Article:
Another two inches.
I pull the wrapper off the sugar-free chocolate again and toast the horizon and, somewhere, a small New England town.
I don’t say, “cheers.” In Japan you don’t say that for the sad things.
I keep my milk chocolate in the freezer right now. The summers of Japan are too hot for it to survive on the kitchen table. It also keeps it out of sight, and somehow this helps (against all proverbial expectations) keep it in mind.
That’s where I want it. In my mind, it’s close to the other thoughts, the ones that make me careful of it: Thoughts of my father, still in the rehabilitation clinic, because home is on a second floor and he can’t do stairs. He’s not been home since the one toe, then the other toe, then the rest, and then the top half of the foot.
And now they’re taking more.
I’ve seen his “footsies” of all end results, taken with his ipad with candid alacrity, on our private family Facebook page, all wrapped up in bandages of course, a nub that should be going farther than it does, that my mind knows should go farther than it does. Once, there was a troubling spot of blood. I wait on selfies when this happens, and save them, and date them, with unspoken and untyped fears.
They’ll take two more inches, they said.
Like butchers, I glower at the news. Like his leg is a hunk of deli meat. Like they’re paid by the cut, so they’re taking their time, instead of fixing the problem so he can go home.
It’s not a reasonable thought, but it’s how the anger comes, even like it did before, and joins the fear and the chocolate in my head, with that picture: Ham. On a slab. And white aprons behind a glass counter.
How much a cut, doctor? In a hurry? You took your time getting a scooter ordered in, didn’t you? So he had to hobble instead and it got infected again. And how much insurance did that time buy you? With all the q-tips and jello and rolls of toilet paper in between?
I fall asleep feeling like my ankle’s in a garrotte. The next morning it’s just a rubber band, so I try to walk it off. I wonder if it’s sympathy pain or fear for the future, or prophecy. The next day it’s the bottom, near the toes, whenever I walk on it, like a bruise.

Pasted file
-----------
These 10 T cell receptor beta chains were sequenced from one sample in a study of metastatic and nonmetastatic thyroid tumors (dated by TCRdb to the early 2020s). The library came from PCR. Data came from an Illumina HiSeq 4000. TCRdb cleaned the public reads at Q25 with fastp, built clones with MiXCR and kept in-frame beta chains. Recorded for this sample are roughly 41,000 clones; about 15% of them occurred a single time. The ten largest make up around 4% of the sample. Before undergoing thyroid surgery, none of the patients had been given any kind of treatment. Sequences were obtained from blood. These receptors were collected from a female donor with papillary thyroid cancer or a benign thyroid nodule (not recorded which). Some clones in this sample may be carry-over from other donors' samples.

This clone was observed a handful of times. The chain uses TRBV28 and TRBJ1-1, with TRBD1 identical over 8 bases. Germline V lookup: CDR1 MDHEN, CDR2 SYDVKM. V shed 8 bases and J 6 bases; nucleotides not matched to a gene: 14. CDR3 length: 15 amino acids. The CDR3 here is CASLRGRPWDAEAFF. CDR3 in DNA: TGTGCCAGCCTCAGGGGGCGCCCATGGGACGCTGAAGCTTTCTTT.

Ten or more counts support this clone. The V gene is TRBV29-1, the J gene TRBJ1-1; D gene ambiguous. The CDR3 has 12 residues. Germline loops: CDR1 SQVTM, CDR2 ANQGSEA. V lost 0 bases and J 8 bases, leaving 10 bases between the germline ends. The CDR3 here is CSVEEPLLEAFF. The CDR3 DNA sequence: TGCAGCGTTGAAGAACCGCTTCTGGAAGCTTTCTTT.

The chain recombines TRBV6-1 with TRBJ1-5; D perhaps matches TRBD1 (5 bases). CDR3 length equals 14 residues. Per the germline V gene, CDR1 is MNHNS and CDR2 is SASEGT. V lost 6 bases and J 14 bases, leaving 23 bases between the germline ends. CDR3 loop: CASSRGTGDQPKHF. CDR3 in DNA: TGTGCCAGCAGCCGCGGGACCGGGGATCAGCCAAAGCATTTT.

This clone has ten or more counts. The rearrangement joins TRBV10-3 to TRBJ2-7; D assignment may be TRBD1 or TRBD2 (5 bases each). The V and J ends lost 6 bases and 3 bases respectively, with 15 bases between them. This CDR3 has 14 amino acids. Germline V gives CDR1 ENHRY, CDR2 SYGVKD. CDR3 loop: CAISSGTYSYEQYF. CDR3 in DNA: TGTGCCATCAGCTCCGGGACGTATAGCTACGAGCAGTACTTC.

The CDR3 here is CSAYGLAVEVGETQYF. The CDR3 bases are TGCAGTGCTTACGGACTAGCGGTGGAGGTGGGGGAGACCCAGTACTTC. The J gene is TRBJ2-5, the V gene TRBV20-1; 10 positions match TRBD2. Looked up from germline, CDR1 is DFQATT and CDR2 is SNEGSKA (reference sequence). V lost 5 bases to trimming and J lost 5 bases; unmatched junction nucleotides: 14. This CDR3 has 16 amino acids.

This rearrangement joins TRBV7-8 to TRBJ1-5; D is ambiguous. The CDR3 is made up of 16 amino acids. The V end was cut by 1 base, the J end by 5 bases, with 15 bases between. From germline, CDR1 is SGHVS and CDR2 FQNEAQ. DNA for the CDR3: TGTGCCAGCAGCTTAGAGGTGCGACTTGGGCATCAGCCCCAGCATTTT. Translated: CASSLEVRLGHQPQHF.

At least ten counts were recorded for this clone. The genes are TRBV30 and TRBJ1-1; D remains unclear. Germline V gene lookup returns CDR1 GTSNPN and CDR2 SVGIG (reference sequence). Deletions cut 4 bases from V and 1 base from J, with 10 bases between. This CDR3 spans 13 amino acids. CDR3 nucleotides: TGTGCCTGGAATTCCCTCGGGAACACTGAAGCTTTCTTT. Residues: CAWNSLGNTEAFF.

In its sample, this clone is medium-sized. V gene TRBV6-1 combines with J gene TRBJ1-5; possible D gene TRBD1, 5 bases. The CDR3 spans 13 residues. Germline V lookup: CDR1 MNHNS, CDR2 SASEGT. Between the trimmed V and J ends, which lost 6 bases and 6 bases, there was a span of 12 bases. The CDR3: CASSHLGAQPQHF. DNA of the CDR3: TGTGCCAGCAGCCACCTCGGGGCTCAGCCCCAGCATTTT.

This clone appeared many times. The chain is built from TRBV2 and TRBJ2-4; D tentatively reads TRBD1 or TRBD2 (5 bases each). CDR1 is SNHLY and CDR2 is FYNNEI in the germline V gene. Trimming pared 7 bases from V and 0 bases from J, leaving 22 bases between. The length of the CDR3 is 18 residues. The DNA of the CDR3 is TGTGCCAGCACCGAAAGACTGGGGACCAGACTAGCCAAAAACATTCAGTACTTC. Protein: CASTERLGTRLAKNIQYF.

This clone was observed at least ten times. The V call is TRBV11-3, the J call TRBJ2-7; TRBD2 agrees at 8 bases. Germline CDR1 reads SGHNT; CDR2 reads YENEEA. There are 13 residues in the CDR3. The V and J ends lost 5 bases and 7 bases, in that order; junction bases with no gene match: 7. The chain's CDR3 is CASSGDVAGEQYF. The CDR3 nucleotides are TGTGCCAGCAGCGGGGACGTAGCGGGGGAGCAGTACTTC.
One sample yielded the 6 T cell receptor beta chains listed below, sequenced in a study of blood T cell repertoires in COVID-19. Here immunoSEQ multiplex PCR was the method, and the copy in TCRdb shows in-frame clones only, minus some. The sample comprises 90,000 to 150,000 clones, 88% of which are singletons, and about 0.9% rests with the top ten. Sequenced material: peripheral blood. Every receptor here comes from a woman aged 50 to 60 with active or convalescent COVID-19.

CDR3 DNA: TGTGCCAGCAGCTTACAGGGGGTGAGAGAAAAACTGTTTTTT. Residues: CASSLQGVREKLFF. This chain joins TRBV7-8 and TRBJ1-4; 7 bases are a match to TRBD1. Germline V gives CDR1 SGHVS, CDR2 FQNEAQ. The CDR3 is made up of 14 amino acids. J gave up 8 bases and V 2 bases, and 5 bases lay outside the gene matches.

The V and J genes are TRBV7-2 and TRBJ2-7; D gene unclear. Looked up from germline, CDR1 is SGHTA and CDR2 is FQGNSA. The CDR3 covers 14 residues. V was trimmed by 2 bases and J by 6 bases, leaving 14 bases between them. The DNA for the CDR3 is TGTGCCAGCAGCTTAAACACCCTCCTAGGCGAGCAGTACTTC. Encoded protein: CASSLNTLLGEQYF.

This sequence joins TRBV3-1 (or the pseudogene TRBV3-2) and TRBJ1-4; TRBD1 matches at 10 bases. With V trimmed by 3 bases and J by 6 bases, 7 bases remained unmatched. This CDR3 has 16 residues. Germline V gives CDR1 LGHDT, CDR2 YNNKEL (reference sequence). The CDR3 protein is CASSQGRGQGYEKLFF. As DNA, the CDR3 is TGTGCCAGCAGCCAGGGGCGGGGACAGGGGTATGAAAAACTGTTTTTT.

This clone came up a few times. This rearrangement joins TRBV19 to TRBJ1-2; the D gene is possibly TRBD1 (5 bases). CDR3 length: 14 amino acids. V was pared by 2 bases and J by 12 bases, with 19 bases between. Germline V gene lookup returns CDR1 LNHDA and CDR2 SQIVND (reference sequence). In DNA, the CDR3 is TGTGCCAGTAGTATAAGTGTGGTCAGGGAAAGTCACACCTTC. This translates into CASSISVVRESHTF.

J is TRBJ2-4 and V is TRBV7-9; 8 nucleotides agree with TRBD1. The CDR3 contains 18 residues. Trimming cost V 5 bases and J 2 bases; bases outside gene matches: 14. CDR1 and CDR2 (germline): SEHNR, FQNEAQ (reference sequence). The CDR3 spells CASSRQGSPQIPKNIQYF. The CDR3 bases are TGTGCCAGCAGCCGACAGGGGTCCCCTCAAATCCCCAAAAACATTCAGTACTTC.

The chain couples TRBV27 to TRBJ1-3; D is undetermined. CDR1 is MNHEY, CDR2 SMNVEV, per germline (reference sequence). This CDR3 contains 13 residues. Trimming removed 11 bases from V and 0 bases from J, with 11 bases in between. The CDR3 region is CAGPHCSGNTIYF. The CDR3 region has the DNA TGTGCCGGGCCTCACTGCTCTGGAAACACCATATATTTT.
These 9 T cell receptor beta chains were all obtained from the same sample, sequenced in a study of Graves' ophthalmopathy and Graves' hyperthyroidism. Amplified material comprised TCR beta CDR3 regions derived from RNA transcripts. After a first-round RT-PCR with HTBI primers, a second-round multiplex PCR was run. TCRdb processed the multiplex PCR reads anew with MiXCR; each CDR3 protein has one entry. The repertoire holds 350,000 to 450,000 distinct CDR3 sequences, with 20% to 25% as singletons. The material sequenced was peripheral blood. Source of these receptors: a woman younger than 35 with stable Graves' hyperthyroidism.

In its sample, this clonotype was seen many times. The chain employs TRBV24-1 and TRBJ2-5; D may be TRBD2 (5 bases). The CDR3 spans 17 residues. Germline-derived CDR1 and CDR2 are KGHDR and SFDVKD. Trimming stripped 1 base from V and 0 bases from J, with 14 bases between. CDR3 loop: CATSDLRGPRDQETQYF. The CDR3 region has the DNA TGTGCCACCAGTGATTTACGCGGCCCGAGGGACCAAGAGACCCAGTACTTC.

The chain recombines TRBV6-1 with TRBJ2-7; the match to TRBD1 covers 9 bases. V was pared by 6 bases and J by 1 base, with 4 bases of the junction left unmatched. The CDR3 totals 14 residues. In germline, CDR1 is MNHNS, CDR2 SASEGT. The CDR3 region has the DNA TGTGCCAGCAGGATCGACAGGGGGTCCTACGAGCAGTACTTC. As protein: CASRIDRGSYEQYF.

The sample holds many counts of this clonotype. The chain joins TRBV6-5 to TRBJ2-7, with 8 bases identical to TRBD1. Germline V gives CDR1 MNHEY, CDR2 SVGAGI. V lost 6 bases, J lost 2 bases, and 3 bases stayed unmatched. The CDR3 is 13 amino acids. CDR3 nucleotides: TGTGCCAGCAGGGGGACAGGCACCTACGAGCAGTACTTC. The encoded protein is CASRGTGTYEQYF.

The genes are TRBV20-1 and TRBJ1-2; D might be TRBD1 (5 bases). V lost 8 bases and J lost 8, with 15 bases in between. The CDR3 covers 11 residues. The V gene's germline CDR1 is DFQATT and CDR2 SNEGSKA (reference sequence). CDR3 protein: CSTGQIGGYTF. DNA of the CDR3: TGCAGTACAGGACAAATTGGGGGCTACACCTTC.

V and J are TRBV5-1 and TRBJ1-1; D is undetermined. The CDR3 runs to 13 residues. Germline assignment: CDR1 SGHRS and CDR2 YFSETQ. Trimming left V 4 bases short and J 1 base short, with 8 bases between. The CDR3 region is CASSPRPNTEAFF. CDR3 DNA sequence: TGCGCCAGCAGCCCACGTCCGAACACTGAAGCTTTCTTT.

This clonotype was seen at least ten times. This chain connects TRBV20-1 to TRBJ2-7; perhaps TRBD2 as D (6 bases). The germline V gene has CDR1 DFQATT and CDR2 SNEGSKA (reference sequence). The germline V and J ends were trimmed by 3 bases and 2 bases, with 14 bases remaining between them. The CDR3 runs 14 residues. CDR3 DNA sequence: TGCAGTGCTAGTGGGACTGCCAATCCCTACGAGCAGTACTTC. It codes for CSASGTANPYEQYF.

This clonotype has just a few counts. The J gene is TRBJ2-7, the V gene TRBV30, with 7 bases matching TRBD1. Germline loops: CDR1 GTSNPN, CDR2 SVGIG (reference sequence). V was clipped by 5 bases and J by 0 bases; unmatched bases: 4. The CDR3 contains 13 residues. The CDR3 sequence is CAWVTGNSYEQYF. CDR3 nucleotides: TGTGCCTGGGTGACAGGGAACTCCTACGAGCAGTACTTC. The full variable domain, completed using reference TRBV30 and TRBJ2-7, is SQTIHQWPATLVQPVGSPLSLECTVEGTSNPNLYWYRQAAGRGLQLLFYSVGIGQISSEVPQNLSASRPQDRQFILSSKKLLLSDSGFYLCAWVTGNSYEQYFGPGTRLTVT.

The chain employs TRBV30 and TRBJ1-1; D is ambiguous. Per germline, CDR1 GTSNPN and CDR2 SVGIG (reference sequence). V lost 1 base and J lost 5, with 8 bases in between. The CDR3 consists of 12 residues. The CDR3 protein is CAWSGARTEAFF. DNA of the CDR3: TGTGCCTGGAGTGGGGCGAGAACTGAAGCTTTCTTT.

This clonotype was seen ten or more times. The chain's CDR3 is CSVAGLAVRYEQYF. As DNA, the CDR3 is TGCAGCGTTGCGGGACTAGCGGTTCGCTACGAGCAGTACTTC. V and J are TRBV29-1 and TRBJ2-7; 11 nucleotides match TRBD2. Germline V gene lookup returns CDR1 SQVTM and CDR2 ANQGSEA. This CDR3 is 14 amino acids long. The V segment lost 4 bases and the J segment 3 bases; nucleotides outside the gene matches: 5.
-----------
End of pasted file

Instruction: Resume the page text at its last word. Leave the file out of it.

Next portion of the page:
The anger’s really at myself, isn’t it? I reflect as I limp. There’s a reason I’m keeping the chocolate in mind.
Word comes that the surgery went fine. “Fine” is relative when the word “surgery” is close by. I know there’ll be another footsie from the ipad, but I wait to look at the family Facebook page when its notification pings my phone with the text. I don’t think my mind has room for it.
I just reflect, as you do past age thirty, when death is not a distant myth. Death is a truth that makes you selfish, even when your father is getting his foot shaved. It steals thoughts away from the man who carried you in from the car as a child (because you knew he would if you pretended to sleep).
I sit appalled at how his misery feeds my survival with the good kind of fear, the kind that makes me walk, cut back on the salt, and turn down second helpings. It makes me do all those things I couldn’t do by myself. It keeps that bag in the freezer a “sometimes food,” when just months ago half or more was a daily fix.
I still need my father, I realize, in the selfish way that children do. It’s the kind of need that can’t give back for it. And I get angry at myself, because I’m an adult now. It was supposed to be my turn to help him. There should be grandkids by now. He should have gotten the chance to carry them.
I go to my room and lie in my bed, and read the IMs off Facebook Messenger, because I’m still shying away from the family page. My father makes jokes and puns with far more emojis than most people use with three word sentences. The last, “I’m going under the knife again,” doesn’t get me so much as his, “Love you bunches,” for its extensive use of almost every heart emoji, and then a kissy face. I’m in Japan. He’s in New England. He loves with heart emojis and I love with worried questions about back-alley surgical degrees. And I don’t know what else I can do.